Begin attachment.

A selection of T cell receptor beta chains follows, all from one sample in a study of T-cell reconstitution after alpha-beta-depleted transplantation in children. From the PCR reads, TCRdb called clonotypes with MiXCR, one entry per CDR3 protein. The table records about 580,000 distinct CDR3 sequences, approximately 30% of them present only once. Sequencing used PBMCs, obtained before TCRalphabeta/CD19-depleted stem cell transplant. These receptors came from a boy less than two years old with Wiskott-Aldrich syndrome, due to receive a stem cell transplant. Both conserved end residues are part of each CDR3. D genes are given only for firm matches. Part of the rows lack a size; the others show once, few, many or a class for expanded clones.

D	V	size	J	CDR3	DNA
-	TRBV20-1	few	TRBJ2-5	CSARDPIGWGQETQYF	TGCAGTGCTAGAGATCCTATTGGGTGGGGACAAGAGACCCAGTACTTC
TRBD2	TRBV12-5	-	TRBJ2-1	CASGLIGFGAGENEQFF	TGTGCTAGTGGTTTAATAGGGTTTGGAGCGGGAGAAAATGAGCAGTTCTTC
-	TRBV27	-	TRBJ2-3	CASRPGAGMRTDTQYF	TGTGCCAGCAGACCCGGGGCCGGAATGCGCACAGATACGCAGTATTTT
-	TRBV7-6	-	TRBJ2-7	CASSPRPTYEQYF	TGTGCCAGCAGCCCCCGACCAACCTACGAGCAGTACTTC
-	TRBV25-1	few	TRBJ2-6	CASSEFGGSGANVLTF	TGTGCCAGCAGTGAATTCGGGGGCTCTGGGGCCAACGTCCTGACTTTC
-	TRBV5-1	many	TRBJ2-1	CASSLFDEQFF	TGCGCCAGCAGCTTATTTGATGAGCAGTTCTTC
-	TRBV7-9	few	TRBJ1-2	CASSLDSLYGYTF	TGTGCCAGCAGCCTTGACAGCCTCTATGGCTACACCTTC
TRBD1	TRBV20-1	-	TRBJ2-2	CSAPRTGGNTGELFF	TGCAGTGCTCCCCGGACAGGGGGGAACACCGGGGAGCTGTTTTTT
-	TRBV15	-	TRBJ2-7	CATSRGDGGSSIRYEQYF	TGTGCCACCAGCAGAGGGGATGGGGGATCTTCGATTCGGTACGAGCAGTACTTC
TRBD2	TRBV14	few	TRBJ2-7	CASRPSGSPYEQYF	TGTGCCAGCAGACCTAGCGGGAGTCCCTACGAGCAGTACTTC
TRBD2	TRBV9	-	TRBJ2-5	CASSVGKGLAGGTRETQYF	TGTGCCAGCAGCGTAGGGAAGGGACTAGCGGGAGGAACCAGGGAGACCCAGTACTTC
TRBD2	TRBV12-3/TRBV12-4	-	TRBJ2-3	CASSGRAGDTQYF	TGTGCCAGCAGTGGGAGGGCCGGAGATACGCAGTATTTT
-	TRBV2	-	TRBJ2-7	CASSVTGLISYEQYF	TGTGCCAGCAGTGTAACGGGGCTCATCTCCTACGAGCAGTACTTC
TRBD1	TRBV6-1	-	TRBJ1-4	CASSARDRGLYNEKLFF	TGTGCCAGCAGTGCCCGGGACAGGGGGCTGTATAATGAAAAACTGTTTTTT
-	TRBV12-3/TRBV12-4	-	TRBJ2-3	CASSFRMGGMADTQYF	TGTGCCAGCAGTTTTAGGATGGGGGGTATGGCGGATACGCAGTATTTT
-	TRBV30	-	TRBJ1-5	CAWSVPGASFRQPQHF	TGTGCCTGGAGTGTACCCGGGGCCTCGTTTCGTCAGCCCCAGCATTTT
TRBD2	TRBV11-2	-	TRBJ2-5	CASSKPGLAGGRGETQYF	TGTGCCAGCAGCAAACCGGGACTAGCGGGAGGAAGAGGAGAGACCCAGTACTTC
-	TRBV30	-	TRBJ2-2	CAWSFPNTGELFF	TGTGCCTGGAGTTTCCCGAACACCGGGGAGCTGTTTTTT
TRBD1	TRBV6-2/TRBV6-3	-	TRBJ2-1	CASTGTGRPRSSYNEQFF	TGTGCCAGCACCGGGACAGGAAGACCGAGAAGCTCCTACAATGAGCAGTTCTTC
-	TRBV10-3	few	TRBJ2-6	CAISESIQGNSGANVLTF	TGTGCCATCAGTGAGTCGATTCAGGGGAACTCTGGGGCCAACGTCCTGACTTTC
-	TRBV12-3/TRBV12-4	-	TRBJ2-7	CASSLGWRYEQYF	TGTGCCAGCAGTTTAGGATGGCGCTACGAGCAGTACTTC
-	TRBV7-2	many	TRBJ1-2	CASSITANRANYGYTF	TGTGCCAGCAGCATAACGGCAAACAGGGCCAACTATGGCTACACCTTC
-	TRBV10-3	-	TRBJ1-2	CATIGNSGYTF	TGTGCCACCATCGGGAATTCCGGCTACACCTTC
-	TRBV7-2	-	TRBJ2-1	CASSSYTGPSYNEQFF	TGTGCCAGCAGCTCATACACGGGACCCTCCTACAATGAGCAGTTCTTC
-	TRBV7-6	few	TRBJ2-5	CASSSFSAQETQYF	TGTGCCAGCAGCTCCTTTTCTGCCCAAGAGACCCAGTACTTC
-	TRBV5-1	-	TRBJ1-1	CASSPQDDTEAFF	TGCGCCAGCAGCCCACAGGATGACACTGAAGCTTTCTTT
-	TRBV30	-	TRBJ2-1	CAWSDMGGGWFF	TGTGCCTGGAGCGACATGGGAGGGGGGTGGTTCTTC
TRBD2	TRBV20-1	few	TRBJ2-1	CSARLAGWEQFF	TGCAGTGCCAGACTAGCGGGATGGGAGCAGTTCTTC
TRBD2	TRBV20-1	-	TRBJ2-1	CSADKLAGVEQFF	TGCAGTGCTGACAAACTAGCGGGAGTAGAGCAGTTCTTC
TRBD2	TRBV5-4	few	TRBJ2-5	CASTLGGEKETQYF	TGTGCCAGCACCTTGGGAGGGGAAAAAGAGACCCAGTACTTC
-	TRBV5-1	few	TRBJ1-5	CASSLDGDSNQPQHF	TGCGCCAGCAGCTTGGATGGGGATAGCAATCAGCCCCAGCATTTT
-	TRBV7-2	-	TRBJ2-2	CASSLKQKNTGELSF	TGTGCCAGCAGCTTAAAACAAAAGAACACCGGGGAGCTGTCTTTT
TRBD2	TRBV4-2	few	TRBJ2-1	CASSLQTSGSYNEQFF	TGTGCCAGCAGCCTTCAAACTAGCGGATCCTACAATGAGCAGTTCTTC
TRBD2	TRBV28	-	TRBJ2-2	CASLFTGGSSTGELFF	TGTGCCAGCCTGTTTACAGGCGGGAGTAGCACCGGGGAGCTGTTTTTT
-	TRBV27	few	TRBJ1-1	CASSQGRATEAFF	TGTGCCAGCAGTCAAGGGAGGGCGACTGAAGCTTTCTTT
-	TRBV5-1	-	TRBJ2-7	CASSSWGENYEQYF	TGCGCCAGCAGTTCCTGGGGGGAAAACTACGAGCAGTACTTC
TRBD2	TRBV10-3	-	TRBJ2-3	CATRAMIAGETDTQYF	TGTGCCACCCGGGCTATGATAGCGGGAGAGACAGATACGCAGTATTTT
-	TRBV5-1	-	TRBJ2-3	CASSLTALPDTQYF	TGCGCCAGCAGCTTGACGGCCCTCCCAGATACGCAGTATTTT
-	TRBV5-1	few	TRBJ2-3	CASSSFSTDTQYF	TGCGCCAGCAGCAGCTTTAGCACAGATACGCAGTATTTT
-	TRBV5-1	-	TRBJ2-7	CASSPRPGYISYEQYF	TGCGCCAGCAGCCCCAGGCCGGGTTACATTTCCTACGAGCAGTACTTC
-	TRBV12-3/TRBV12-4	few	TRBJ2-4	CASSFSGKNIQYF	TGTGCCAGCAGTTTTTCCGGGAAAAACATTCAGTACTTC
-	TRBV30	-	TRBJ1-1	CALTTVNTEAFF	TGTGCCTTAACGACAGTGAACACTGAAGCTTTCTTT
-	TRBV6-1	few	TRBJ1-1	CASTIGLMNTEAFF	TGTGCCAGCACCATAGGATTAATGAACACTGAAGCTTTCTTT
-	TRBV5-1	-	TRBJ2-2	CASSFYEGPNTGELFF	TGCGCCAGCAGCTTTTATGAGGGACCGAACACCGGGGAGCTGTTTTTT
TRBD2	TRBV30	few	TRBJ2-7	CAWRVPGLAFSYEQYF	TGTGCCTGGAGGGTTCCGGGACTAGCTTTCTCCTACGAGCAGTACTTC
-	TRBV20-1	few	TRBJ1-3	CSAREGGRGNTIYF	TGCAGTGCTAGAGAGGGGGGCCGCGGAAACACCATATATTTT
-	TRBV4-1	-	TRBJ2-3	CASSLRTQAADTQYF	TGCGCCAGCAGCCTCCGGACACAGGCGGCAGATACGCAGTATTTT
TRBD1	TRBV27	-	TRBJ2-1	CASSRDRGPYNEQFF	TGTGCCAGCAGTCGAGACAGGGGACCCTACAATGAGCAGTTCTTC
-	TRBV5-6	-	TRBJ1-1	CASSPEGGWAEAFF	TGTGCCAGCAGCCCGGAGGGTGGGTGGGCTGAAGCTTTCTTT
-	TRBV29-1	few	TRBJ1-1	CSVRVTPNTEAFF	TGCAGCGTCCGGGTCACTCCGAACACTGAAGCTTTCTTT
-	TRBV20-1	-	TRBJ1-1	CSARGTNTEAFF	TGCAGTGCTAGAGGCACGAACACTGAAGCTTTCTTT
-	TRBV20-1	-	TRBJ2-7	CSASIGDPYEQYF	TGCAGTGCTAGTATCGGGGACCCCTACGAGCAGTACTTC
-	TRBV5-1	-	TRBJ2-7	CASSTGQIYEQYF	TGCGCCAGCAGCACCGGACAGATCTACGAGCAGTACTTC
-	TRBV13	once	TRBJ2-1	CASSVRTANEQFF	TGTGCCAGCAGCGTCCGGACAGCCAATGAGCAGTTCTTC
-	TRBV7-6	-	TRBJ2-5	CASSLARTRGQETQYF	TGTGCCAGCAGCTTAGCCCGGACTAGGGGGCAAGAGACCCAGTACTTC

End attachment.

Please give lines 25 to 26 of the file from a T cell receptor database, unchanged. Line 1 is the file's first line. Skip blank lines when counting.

-	TRBV10-3	-	TRBJ1-2	CATIGNSGYTF	TGTGCCACCATCGGGAATTCCGGCTACACCTTC
-	TRBV7-2	-	TRBJ2-1	CASSSYTGPSYNEQFF	TGTGCCAGCAGCTCATACACGGGACCCTCCTACAATGAGCAGTTCTTC